Nighat Nisar ( Department of Community Medicine, Baqai Medical University, Karachi. )
Majid Hafeez Qadri ( Department of Community Medicine, Baqai Medical University, Karachi. )
Kiran Fatima ( Department of Community Medicine, Baqai Medical University, Karachi. )
Shakeela Perveen ( Department of Community Medicine, Baqai Medical University, Karachi. )
Objective: To determine the proportion of people consuming tobacco in various forms, level of knowledge and practices regarding various harmful effects of tobacco and passive smoking.
Methods: A cross-sectional study was conducted at Ghulam Mohammad Jokhio Goth, a small semi urban community of Gadap Town Karachi, which comprises of a population approximate 2225. About 157 people were interviewed regarding their tobacco consumption practices through a semi structured pre-tested questionnaire from June to August 2005. There were 314 households in the community and every alternate household was selected with a random start. The study subject was selected among all the adult members of 18 years age and above present at the time of interview in the household by lottery method and the questionnaire was administerd to those who were resident of GM Goth after taking consent.
Results: In our study 110 (70%) people were tobacco consumers, 47% were knowledgeable about hazards of smoking, 22% were aware about passive smoking, and 90% started consuming tobacco below 20 years of age. The most popular form of tobacco was pan 40%, cigarette 39% and hookah 19%. Eighty four percent were regular smokers. Only 13.6% took counseling, 26.3% tried to quit smoking but none of them succeeded. About 23.5% smokers suffered from cough and headache due to smoking. When age, sex, marital status, income of the household, education and knowledge about hazards of smoking was compared, age and knowledge showed significant association while other variables did not show any significant association.
Conclusion: Our study concluded that high proportion of people including men and women consume tobacco. Most of them were unaware about tobacco consumption hazards, and passive smoking (JPMA 57:186;2007).
The World Health Organization estimates that approximately 5 million people die each year worldwide from tobacco related illnesses. If current trends continue, this figure will rise to about 10 million per year by 2025.1 World wide approximately 1.3 billion people smoke cigarettes or other tobacco products, almost one billion men and 250 million women.2 Globally, tobacco use is significantly higher among men 47% and 12% among women.3 In developing countries 50% of men and 9% of women are smokers.4 In most developing countries this is partly due to cultural traditions, although the situation is changing and more women are taking up smoking in response to the marketing tactics of the tobacco industry.5 By 2030, a projected 7 million people in developing countries will be killed every year by tobacco.4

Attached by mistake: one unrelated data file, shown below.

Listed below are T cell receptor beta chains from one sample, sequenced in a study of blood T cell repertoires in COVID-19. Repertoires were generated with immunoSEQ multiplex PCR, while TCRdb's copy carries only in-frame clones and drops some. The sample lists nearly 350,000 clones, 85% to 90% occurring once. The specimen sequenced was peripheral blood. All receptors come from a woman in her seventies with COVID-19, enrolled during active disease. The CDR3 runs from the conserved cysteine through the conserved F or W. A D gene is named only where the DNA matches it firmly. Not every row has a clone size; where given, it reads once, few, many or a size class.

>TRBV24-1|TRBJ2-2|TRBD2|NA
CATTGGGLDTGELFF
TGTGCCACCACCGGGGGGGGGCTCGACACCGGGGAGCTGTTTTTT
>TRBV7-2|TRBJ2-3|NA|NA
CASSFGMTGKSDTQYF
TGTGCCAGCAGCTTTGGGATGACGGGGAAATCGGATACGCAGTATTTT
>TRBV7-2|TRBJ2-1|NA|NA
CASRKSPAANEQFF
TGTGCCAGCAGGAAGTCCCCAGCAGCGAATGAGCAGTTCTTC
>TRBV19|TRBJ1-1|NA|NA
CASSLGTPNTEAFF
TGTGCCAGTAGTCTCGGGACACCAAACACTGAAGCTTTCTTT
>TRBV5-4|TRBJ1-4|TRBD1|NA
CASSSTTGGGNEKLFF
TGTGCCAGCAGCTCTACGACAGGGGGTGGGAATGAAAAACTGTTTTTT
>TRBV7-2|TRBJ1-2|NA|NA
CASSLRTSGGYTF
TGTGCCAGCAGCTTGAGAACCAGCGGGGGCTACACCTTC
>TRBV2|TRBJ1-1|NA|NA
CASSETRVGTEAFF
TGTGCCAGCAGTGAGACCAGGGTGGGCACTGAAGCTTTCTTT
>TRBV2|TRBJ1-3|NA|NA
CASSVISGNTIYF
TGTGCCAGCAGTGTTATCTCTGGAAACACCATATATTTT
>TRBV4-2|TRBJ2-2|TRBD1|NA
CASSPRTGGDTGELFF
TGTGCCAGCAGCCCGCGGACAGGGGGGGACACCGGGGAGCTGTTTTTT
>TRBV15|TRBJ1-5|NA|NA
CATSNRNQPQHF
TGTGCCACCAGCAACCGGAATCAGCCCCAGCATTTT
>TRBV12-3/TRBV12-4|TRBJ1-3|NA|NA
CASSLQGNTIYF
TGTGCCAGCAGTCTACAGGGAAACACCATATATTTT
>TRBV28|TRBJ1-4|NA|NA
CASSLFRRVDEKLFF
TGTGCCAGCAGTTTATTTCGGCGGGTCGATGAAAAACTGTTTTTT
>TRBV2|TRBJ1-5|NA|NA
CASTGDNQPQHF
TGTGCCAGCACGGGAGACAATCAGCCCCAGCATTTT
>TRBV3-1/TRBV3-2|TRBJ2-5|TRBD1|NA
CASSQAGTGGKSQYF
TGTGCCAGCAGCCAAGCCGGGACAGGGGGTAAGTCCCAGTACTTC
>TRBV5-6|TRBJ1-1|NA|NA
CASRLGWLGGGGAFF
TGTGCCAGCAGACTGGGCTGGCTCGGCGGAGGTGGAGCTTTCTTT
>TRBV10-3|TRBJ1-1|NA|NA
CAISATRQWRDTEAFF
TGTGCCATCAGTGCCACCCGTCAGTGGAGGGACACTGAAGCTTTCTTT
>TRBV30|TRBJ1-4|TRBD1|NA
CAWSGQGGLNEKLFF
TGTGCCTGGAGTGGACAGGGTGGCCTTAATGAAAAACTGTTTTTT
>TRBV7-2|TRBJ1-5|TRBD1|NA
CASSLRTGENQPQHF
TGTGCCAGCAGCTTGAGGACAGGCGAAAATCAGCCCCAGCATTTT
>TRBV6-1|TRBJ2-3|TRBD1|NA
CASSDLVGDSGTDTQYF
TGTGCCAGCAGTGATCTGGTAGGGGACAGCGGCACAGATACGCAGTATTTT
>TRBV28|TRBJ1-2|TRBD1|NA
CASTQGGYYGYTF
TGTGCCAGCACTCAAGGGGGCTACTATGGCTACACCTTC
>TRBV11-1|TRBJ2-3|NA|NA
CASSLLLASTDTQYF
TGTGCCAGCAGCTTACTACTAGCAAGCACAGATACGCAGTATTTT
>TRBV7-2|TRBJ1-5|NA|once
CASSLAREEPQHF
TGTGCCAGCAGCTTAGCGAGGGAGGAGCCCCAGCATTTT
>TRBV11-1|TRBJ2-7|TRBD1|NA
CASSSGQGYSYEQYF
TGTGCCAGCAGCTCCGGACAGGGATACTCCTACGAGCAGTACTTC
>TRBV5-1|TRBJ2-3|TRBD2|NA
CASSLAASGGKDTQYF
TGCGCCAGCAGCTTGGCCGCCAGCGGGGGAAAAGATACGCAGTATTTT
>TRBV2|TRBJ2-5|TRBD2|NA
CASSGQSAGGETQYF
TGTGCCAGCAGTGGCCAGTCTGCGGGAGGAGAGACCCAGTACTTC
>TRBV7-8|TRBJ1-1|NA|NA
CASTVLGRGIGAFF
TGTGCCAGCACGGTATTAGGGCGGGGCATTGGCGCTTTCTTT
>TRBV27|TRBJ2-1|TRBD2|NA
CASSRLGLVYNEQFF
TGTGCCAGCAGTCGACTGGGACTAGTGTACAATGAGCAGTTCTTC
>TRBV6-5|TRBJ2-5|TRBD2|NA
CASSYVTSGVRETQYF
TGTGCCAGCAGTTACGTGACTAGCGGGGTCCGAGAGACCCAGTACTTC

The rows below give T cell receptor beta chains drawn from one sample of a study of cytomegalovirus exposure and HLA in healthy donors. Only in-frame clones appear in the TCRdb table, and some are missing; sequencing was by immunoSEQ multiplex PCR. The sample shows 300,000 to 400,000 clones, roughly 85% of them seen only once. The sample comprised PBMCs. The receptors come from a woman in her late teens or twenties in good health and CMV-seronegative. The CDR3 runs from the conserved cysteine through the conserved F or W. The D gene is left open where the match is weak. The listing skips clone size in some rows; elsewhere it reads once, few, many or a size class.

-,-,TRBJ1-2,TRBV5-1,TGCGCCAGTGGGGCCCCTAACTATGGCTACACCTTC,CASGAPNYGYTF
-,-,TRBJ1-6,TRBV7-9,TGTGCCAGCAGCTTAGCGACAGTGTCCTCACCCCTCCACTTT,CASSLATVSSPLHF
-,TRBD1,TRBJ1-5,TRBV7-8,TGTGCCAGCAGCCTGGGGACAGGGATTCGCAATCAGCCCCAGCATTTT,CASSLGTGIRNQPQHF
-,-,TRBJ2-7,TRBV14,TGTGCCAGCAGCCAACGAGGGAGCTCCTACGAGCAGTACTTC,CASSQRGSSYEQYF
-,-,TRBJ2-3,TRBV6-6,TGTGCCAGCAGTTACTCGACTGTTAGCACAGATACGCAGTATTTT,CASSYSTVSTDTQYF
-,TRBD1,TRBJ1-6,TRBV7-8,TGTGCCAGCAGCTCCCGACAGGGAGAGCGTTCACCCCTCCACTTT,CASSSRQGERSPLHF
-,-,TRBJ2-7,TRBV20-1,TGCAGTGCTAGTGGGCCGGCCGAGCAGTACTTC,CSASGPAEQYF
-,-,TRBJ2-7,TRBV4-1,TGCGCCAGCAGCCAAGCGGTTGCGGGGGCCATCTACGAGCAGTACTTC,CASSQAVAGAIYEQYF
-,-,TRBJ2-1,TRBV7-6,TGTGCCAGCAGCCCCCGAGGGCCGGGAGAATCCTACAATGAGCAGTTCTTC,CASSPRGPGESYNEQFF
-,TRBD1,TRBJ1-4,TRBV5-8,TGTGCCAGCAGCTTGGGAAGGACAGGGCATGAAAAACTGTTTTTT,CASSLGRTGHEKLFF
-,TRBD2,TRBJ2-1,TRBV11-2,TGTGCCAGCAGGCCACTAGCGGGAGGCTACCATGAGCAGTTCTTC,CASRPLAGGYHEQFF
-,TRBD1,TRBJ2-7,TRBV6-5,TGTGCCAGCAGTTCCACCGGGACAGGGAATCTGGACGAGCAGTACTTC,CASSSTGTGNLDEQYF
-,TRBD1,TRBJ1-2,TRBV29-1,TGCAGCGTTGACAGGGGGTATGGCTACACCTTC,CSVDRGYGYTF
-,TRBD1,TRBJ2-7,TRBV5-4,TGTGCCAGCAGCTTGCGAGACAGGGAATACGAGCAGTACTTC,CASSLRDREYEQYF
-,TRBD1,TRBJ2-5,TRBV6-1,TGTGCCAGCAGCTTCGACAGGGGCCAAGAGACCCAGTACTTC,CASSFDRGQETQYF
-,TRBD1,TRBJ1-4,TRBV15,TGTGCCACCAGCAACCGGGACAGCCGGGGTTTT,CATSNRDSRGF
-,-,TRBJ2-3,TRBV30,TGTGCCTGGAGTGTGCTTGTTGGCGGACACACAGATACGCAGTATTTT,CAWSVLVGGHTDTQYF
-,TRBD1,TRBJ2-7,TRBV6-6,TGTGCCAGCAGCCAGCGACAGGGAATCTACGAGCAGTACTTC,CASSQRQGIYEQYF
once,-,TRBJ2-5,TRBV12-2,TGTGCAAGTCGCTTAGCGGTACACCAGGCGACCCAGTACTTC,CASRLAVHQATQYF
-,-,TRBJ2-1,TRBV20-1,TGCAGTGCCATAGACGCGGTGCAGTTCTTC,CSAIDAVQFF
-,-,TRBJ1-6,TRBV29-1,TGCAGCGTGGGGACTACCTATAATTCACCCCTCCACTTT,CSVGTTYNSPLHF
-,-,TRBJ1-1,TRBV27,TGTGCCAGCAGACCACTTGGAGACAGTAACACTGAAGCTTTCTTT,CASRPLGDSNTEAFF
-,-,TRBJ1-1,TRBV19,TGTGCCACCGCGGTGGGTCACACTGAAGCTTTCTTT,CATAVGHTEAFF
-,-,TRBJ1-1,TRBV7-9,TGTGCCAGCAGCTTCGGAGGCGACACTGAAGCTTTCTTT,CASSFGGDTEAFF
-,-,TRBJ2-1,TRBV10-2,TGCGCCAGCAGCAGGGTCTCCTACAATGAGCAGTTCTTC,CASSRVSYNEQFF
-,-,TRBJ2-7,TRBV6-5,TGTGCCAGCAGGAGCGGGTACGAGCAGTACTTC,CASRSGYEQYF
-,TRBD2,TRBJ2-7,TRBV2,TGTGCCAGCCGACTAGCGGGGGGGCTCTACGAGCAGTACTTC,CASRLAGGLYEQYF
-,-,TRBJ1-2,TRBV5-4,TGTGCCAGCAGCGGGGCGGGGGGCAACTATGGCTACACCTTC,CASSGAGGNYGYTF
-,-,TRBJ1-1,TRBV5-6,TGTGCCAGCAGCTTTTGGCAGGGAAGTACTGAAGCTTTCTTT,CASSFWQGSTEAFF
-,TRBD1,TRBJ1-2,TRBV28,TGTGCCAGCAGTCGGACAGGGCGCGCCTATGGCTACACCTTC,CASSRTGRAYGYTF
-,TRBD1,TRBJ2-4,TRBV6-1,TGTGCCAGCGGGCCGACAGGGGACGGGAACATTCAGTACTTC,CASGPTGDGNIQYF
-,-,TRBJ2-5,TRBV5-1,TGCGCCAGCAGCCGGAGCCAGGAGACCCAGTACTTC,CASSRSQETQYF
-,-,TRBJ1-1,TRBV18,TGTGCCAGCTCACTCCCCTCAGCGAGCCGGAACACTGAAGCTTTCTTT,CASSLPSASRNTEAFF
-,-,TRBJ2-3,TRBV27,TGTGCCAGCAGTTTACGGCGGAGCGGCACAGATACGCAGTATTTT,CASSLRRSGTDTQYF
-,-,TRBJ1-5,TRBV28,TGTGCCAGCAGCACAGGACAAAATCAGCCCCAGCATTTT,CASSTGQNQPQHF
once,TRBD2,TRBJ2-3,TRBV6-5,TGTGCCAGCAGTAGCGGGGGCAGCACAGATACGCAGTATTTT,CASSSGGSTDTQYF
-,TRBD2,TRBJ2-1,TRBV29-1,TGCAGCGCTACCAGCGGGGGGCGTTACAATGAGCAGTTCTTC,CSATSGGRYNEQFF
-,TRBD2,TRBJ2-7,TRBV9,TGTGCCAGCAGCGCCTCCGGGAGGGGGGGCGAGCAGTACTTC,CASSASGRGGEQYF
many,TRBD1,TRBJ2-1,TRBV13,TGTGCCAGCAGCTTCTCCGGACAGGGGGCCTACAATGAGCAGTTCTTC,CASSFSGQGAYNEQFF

Tobacco consumption is on the rise in Pakistan. According to a study conducted in Karachi, a major city of Pakistan1, the prevalence of tobacco use was 32.7%.6 The prevalence of smoking in Karachi has not declined in the past few decades and requires attention of researchers to explore smoking related issues. The tobacco companies are competing to promote cigarette consumption while it has been increasing by 5% annually.7 A study conducted in Peshawar reported 36% and 11% smoking among males and females respectively and the most popular form was filter tipped cigarettes.8 Tobacco is also used in other forms like hubble bubble (hukkah), moist snuff used as an oral dip (Naswar), chewed with betel nut (Pan) and smoking of rolled dry leaves containing tobacco called beedi.9 This study aimed to determine the proportion of people consuming tobacco in various forms, level of knowledge and practices regarding the harmful effects of tobacco and passive smoking.
Subjects and Methods
A community based cross-sectional study was conducted at Ghulam Mohammad Jokhio Goth, a semi urban community of Gadap Town Karachi, with a population of 2225, people. A house-to-house survey was conducted from June to August 2005, and 157 persons were interviewed regarding their tobacco consumption practices through a semi structured pre-tested questionnaire. There were 314 households in the community and every alternate household was included in the sample with a random start. The study subject was selected from the adult family members of 18 years age and above, present at the time of interview in the household by lottery method. The pre-tested semi-structured questionnaire was administered after taking consent. Data on tobacco consumption and other variables such as age, sex, marital status, education, employment, age at initiation of smoking, knowledge regarding harmful effects of tobacco and passive smoking and efforts taken to quit smoking were obtained. All the variables were translated into a database program, SPSS version (Statistical Package for Social Sciences) and analyzed in frequencies and cross tabulation to measure crude odds ratio with 95 percent confidence interval to identify association with smoking and other variables.
A total number of 157 subjects were studied of whom 110 (70%) were tobacco consumers. In this group 39% were cigarette smokers, 19% hookah and 42% consumed tobacco in pan. About 89% people started tobacco consumption at the age of less than 20 years and the reasons given for starting tobacco were depression 22.7%, pleasure (12.7%) and social peer pressure (64.5%). About 83.6% consumed tobacco on a regular basis, 25% consuming tobacco 5 times a day, 31% ten times, 29% fifteen times and 14% more than 15 times daily. About 75% of people had smokers in their family. A very small number of smokers (13.6%) had taken counseling to stop smoking and about 26.3% tried to quit smoking but none of them succeeded. About 23.5% smokers suffered from cough and headache due to smoking. About 47% were knowledgeable about hazards of smoking while 53% did not know about them. Only 22% were aware about passive smoking. Among those who had knowledge, on hazards of smoking, 27.3% mentioned lung cancer, 11.4% oral cancer, 4% heart disease and 7.5% cough.